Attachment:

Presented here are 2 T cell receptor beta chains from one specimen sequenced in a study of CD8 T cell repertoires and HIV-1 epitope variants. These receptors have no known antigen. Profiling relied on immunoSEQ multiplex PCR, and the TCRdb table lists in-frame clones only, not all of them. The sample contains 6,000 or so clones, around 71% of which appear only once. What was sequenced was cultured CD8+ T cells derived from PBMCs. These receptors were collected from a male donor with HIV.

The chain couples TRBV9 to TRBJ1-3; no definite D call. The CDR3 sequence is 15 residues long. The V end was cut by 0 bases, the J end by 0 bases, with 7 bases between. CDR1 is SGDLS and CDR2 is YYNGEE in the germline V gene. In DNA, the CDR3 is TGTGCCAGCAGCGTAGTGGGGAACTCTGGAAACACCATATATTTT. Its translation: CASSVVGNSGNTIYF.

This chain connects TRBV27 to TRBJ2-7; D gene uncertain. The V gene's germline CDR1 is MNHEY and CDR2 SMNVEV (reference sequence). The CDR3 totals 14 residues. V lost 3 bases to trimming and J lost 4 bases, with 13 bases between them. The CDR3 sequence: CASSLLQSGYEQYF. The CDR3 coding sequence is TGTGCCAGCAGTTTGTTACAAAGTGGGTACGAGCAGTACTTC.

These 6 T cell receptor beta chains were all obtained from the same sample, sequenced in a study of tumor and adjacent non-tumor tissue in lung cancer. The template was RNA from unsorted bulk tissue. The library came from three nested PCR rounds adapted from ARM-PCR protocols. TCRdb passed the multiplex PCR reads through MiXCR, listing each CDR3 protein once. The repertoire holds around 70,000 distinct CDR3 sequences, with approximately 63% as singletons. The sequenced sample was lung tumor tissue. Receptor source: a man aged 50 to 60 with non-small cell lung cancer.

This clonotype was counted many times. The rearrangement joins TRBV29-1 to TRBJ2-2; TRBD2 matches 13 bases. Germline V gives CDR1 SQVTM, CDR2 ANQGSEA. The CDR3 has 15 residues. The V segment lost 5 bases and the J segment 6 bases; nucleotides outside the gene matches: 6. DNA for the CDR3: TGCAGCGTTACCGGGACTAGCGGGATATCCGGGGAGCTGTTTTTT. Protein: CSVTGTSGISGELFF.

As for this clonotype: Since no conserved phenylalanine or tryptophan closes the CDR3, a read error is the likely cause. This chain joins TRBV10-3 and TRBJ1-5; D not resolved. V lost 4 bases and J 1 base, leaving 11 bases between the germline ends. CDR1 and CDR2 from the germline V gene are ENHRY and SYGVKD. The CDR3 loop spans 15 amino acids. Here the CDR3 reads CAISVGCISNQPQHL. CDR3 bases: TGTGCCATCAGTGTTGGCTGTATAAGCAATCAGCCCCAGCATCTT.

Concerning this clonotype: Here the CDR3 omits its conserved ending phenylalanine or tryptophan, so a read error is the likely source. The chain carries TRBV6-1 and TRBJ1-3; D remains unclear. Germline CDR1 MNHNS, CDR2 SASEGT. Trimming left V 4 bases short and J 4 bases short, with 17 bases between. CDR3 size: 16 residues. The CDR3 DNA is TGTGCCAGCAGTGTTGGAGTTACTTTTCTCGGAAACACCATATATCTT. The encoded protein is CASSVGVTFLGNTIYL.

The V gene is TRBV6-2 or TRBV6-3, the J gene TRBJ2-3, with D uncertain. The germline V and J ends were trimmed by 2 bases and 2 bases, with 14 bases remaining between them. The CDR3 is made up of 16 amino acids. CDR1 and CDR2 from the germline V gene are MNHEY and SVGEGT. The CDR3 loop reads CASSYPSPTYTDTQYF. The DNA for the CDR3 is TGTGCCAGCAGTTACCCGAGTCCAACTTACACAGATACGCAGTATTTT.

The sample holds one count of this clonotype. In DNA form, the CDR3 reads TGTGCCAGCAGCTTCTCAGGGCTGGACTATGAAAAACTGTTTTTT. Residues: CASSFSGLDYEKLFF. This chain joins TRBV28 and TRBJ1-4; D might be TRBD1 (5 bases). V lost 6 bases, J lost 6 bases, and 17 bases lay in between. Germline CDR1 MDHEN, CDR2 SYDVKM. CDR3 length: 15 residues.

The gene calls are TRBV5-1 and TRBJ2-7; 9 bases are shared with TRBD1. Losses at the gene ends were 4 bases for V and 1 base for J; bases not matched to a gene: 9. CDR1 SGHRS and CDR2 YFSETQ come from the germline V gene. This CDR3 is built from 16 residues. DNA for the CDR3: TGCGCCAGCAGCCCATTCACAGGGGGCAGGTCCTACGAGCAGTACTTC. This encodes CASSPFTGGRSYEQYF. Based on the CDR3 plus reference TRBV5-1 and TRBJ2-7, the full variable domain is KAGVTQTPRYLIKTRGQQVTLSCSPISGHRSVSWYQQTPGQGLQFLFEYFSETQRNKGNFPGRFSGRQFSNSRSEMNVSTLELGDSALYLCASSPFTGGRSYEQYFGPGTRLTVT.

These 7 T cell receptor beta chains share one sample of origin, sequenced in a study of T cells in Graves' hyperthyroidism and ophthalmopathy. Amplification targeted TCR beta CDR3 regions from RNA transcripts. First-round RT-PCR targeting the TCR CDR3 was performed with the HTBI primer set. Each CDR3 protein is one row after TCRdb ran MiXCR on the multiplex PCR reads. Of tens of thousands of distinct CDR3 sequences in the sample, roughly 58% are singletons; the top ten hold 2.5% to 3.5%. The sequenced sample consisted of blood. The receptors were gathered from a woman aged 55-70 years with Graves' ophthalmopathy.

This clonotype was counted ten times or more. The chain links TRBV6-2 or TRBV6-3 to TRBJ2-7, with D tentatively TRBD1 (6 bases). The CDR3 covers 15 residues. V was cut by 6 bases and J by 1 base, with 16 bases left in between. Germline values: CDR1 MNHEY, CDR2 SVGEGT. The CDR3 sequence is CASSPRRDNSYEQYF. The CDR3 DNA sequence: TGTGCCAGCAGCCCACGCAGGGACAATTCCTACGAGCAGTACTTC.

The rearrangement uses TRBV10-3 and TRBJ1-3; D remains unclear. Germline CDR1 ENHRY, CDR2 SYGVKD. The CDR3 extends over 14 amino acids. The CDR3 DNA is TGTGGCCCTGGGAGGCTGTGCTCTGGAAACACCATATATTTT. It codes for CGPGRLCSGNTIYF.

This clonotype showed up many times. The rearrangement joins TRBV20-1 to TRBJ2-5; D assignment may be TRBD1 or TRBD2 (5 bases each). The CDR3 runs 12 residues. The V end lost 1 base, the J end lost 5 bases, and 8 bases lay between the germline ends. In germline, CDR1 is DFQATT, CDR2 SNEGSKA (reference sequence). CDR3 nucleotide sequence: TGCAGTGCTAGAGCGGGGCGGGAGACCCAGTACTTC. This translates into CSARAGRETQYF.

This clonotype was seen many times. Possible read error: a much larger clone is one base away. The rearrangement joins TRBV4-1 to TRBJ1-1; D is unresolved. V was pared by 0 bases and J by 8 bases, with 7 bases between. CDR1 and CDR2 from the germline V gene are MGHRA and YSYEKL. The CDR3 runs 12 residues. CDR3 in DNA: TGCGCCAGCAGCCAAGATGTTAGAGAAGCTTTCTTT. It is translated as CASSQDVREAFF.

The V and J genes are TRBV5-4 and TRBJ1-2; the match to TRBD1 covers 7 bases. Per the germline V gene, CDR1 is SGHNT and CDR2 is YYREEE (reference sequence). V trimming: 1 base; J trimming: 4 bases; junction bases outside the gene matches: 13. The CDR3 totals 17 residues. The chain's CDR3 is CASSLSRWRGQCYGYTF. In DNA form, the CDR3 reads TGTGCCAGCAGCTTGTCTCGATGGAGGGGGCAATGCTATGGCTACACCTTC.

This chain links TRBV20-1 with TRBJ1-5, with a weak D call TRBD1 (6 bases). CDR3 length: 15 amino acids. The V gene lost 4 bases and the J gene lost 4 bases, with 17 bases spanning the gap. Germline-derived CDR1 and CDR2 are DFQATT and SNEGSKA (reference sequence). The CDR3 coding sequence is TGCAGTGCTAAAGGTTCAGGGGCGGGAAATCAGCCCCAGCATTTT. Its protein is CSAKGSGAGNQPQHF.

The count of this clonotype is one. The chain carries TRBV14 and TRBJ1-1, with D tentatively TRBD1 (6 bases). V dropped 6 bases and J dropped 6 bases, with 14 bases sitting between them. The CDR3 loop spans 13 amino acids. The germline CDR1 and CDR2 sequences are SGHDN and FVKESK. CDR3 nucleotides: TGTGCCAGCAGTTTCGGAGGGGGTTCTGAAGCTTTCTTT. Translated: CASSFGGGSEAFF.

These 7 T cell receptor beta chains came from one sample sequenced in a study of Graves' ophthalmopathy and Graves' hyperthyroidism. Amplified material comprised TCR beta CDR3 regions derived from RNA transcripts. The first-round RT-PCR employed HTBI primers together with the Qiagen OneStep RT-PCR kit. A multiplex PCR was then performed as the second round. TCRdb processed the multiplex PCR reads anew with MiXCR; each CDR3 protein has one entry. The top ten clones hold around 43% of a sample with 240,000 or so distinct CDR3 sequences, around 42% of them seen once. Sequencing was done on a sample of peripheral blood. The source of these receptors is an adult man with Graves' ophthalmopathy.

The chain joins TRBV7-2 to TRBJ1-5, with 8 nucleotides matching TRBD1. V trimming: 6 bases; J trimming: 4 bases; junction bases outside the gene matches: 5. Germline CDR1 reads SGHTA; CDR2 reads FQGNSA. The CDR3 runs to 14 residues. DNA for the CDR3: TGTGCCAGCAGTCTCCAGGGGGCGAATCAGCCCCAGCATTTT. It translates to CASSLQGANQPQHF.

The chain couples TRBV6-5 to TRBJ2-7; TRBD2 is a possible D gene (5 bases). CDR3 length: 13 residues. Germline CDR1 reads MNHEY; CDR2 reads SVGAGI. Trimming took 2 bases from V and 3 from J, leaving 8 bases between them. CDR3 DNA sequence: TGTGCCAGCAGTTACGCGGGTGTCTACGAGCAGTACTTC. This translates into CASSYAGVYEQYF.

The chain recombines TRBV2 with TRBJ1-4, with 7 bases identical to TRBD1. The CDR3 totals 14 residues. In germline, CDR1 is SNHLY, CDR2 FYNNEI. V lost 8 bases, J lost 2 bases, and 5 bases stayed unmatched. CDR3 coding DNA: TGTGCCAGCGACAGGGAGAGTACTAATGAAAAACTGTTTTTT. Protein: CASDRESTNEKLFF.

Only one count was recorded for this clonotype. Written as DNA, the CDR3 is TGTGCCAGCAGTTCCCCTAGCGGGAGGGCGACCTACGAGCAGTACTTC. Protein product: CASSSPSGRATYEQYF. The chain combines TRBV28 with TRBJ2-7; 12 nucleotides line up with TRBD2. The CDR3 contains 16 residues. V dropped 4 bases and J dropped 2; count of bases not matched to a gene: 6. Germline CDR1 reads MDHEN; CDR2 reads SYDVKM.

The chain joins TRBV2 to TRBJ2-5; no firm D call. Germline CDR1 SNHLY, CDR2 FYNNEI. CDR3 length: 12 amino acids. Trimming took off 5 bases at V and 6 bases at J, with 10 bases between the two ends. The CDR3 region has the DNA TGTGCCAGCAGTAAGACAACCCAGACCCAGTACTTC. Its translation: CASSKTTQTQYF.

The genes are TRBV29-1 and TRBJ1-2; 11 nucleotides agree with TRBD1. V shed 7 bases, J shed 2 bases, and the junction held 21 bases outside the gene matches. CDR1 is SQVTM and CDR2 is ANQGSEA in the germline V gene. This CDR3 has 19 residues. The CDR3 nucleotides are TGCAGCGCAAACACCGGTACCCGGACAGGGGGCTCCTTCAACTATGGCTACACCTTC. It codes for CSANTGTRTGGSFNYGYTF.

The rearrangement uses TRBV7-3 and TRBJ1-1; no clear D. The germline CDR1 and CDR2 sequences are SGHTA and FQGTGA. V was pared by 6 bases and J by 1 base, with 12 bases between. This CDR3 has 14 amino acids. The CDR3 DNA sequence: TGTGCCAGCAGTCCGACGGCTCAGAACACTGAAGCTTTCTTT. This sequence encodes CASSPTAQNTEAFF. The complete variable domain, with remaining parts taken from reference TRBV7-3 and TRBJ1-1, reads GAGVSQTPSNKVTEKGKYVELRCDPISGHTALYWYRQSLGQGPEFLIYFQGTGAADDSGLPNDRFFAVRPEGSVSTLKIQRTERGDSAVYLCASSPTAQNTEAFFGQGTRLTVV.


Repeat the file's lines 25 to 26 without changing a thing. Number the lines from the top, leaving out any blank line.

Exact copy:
The genes are TRBV29-1 and TRBJ1-2; 11 nucleotides agree with TRBD1. V shed 7 bases, J shed 2 bases, and the junction held 21 bases outside the gene matches. CDR1 is SQVTM and CDR2 is ANQGSEA in the germline V gene. This CDR3 has 19 residues. The CDR3 nucleotides are TGCAGCGCAAACACCGGTACCCGGACAGGGGGCTCCTTCAACTATGGCTACACCTTC. It codes for CSANTGTRTGGSFNYGYTF.

The rearrangement uses TRBV7-3 and TRBJ1-1; no clear D. The germline CDR1 and CDR2 sequences are SGHTA and FQGTGA. V was pared by 6 bases and J by 1 base, with 12 bases between. This CDR3 has 14 amino acids. The CDR3 DNA sequence: TGTGCCAGCAGTCCGACGGCTCAGAACACTGAAGCTTTCTTT. This sequence encodes CASSPTAQNTEAFF. The complete variable domain, with remaining parts taken from reference TRBV7-3 and TRBJ1-1, reads GAGVSQTPSNKVTEKGKYVELRCDPISGHTALYWYRQSLGQGPEFLIYFQGTGAADDSGLPNDRFFAVRPEGSVSTLKIQRTERGDSAVYLCASSPTAQNTEAFFGQGTRLTVV.